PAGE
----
Google's latest moonshot? Its soaring stock

What the heck is Alphabet?
What the heck is Alphabet?

Google isn't just the 800-pound gorilla of online search. It's now an $800 stock too.

Shares of Google parent company Alphabet (GOOGL) hit an all-time high Tuesday of more than $813 a share. The company is now worth $555 billion.

Only Apple (AAPL), with a market value of $586 billion, is worth more. (Google was briefly the most valuable company in the world earlier this year.)

Alphabet's stock is up just 4% this year though, in line with Apple. So Google has lagged the performance of two other members of the so-called FANG of four in tech.

Amazon (AMZN) -- also at an all-time high -- is up nearly 15% while Facebook (FB) has soared almost 20% this year. Netflix (NFLX) is the only laggard in the group. Shares are down about 20% so far in 2016.

But even though Google/Alphabet hasn't surged as much as some other big techs, there is no denying that it is doing extremely well.

Part of that has to do with the fact that investors are embracing most large tech stocks in general. The Nasdaq hit an all-time high Tuesday -- its first since July 2015.

But Google (is it OK if I just call it Google?) isn't just riding the Nasdaq's coattails.

The company is still growing at a rate that would make most companies envious. Analysts are forecasting that profits will increase more than 15% this year and that sales will be up 20%.

That's truly remarkable when you consider just how colossal Google is. Sales are expected to top $88.5 billion this year and exceed $100 billion in 2017.

Related: Alphabet's newest board member is a nod to diversity

It has now been a year since Google announced that it was reorganizing into Alphabet. Since then, the company has continued to post solid gains in its core Google search business, as well as YouTube and Android.

But the startups in the Alphabet empire -- companies that the company classifies as "other bets" -- continue to lose money, despite healthy revenue growth.

The "other bets" division includes the Google Fiber Internet access business, connected home device unit Nest and its life sciences division Verily.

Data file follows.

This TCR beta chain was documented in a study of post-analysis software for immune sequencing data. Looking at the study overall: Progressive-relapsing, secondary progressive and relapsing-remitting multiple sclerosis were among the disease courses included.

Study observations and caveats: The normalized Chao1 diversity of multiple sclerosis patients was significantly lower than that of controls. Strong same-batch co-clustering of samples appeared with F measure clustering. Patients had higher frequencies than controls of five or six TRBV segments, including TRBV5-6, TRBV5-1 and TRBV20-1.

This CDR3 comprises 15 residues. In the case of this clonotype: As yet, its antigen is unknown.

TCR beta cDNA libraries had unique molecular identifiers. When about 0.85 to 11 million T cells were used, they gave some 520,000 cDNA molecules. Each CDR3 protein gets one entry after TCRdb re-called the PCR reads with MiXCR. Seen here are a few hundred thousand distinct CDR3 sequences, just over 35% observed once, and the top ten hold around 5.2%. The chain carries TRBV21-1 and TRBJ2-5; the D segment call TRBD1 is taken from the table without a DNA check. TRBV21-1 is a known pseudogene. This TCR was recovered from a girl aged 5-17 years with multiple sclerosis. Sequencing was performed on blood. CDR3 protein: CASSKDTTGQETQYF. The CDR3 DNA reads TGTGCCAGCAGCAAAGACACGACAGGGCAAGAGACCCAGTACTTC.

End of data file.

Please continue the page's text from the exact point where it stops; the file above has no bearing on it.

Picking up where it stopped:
Investors continue to express hope that many of these so-called moonshots will eventually pay off handsomely. But investors also seem less worried that Google will continue to plow money into unprofitable businesses indefinitely.

That's because the company's chief financial officer, Ruth Porat, has promised more fiscal discipline at the company.

Porat, who Google hired away from Wall Street investment bank Morgan Stanley (MS) last year, has won raves from analysts and investors.

She, along with executive chairman Eric Schmidt, are viewed as the financial reality checks for the pie-in-the-sky dreams that Google co-founders Larry Page and Sergey Brin continue to have.

Related: Google's moonshots lost $859 million last quarter

Along those lines, Google is widely reported to be working on a deal to sell its Boston Dynamics robotics division to Toyota (TM).

So Google may have more room to run. And while many investors are more enamored with Amazon and Facebook because of how rapidly they are growing, Google is no slouch either.

The company has more products (seven) with at least a billion users than Facebook, whose Messenger service just became the fourth Facebook feature to reach the billion user milestone. (Google's core search business, Android, YouTube, Maps, Chrome, Google Play and Gmail each have more than a billion users.)

It won't be a huge shock if Google's stock crossed the $1,000 level within the next few years either -- rarefied air that only a few companies, including Warren Buffett's Berkshire Hathaway, trade above.

Wall Street analysts currently have a consensus price target of $943 for Google. That's nearly 20% higher than current levels. At that price, Google would be worth nearly $650 billion.

It's why some think Google could be the first U.S. company to one day top the (say this like Dr. Evil) ONE TRILLION DOLLAR mark.

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